It’s been a long time, I did not blog anything about Docker. In the article Installing, Updating and Playing around with a Docker container that dated back to the year 2016, I showed some basics on Docker installation and some basic commands to start with. Time to dive a little bit deeper into the basics of Docker. For installation on Fedora Operating system, please see the official installation of Docker on the Docker webpage. All commands and illustrations on this blog post have been tested on Fedora. Once Docker installed, there are various interesting commands you can adventure around.
Starting up with Docker containerization
1. Searching for CentOS image with the most stars:
docker search --filter=stars=100 centos
2. You can also pull an image:
docker pull centos
3. To view the images, simply do this:
4. You can also run the container/images
docker run -it --name=centostunnelix centos /bin/bash
5. When you run containers and even after exiting, you cannot re-run it again, because that container name, in my case centostunnelix, was used previously. Note that the container has been stopped and not removed! You will find it stopped using the following command:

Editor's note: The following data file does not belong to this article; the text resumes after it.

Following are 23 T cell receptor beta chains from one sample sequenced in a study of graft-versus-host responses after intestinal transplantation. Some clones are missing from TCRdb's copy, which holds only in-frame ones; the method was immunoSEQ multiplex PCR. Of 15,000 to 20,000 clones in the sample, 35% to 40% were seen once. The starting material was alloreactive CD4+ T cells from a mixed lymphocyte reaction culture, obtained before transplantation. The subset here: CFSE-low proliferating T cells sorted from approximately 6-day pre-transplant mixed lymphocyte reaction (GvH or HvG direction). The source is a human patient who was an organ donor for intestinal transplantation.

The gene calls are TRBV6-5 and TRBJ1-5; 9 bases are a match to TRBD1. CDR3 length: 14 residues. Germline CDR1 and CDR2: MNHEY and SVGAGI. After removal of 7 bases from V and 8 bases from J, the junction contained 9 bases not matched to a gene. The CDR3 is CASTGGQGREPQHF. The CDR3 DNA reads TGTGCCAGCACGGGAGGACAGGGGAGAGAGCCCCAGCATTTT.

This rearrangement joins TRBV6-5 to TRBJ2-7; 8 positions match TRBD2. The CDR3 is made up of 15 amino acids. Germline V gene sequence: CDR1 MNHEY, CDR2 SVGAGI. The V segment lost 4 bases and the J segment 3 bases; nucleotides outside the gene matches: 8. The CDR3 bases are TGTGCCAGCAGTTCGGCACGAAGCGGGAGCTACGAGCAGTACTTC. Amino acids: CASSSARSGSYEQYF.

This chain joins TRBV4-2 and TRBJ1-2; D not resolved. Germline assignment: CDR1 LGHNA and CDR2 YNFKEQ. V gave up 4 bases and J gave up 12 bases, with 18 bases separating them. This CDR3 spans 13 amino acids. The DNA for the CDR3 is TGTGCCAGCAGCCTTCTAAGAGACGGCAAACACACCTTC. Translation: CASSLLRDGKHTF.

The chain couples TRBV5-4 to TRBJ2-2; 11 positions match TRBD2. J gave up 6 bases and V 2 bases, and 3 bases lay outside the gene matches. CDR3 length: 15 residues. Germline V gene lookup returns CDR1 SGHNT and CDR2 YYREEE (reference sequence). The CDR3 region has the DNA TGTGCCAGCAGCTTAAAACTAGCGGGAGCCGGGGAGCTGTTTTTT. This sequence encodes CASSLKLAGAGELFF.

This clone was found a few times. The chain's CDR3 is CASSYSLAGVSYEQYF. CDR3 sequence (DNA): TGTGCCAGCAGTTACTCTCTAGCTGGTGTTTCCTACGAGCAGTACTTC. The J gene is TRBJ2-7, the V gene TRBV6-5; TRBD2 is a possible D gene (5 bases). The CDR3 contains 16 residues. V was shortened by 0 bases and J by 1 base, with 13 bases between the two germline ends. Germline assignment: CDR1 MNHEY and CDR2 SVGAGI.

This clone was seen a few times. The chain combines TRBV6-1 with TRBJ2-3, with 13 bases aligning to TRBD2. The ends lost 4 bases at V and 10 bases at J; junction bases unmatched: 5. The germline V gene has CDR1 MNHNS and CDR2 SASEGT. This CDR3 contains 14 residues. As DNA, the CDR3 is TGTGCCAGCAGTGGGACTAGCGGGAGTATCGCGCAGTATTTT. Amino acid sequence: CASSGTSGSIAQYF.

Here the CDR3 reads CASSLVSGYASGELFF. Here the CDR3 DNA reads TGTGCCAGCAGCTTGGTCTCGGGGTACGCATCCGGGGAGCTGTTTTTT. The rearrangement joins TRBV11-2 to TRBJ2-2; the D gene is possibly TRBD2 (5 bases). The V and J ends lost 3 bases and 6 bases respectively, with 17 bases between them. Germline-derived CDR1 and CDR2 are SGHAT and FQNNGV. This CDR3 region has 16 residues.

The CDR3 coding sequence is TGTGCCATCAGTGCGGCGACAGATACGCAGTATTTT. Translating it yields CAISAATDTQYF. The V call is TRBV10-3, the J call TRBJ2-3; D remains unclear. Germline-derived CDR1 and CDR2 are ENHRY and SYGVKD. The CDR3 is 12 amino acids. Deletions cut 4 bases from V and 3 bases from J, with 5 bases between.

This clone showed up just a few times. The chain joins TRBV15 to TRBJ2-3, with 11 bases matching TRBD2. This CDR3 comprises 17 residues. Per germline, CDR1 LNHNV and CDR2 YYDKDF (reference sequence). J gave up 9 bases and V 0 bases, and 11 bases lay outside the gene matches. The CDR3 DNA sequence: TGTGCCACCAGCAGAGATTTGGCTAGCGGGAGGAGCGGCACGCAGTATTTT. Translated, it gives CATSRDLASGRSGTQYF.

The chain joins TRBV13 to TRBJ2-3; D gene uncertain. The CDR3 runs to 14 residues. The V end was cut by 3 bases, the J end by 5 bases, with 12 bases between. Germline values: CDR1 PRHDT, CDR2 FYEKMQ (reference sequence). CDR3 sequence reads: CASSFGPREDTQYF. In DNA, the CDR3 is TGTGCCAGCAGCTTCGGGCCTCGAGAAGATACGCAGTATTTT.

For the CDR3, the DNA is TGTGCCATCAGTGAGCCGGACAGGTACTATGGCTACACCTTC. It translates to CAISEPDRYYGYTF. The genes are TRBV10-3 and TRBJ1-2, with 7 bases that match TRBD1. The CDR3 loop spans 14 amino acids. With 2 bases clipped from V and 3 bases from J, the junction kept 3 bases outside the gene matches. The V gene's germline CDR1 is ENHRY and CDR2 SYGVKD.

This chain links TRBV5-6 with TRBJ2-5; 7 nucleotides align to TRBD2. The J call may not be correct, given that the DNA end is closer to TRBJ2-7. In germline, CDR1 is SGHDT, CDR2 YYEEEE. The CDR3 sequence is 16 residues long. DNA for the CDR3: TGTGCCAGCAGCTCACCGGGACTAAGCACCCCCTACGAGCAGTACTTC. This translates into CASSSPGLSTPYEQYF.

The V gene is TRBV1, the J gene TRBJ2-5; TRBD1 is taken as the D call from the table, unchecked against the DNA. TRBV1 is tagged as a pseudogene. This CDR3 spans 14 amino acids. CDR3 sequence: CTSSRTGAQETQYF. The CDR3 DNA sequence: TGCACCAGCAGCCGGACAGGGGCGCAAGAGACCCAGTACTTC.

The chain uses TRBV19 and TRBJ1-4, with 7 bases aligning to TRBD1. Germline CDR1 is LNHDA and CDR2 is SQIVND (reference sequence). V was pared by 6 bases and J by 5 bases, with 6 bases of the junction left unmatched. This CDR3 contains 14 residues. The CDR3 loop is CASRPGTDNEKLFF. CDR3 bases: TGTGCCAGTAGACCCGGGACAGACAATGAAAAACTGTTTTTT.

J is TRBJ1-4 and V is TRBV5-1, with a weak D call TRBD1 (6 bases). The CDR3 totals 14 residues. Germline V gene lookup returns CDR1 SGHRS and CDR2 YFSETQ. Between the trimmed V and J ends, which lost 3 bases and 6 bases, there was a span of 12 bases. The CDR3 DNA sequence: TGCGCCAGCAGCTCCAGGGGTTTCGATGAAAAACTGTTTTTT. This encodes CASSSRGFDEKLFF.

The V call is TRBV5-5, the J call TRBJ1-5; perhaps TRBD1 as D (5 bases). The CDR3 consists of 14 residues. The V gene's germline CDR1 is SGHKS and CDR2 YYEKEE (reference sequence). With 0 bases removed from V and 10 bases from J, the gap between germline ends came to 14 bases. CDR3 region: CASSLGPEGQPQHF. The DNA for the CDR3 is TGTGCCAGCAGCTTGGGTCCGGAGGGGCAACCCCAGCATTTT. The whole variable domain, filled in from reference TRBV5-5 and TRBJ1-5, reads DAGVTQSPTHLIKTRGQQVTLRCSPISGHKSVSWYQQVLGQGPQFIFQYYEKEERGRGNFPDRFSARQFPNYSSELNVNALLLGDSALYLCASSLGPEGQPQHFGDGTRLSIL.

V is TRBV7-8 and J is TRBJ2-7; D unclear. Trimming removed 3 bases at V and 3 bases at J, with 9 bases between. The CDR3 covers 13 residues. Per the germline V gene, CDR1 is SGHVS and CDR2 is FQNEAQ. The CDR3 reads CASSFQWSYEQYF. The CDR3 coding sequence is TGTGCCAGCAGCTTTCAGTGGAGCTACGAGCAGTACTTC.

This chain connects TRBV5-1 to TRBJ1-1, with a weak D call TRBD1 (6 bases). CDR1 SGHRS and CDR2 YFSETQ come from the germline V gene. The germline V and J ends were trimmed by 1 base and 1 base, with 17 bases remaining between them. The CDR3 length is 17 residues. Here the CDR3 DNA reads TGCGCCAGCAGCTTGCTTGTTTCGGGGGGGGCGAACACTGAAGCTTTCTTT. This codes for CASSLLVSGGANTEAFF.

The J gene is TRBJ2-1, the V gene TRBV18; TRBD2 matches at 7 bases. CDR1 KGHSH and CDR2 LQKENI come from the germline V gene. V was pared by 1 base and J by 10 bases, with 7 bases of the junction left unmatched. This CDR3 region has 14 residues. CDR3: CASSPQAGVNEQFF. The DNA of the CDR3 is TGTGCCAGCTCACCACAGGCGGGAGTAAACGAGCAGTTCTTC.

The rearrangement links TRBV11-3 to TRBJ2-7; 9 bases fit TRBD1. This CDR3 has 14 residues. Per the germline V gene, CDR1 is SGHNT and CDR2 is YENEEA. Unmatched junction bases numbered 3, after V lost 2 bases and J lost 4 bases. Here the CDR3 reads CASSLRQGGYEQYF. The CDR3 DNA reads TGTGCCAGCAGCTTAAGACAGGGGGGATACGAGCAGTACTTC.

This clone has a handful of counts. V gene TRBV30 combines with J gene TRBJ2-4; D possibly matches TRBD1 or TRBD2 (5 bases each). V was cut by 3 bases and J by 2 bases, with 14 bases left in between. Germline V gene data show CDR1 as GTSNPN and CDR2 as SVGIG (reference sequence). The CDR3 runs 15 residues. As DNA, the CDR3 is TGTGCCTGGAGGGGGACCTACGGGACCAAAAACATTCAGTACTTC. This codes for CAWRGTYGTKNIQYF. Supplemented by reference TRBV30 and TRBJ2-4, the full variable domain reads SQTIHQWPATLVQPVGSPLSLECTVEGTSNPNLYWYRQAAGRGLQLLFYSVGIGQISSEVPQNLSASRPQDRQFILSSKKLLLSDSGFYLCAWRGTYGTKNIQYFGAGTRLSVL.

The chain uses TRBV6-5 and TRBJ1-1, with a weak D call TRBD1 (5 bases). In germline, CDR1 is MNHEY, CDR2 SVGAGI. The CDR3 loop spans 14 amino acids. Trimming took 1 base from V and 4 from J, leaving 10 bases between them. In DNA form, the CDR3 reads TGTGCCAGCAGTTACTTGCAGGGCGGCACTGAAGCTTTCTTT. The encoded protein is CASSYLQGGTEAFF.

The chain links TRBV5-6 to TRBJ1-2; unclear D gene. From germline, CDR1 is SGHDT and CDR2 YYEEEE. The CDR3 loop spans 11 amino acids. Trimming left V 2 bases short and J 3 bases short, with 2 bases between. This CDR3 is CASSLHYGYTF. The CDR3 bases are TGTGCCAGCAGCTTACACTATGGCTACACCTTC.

docker ps -a
6. You can now start the container back:
docker start centostunnelix
7. And after starting it, you can simply stop the container:
docker stop centostunnelix
8. You can also gracefully remove it:
docker rm centostunnelix
9. Also renamed it to another instance, for example, centosprod in this case:
docker rename centostunnelix centosprod
10. A Docker in exited mode means that the changes you made are still there. However, it is still not running. You can now run it either by connecting directly to it or simply run it in the background and attach to it whilst it is running.
docker start centosprod
docker attach centosprod
Warming up with Docker…
11. Moreover, if you need to detach from the container without stopping it, you simply need to do the following two key combination one after each other. It is a good practice to check it using docker ps -a though: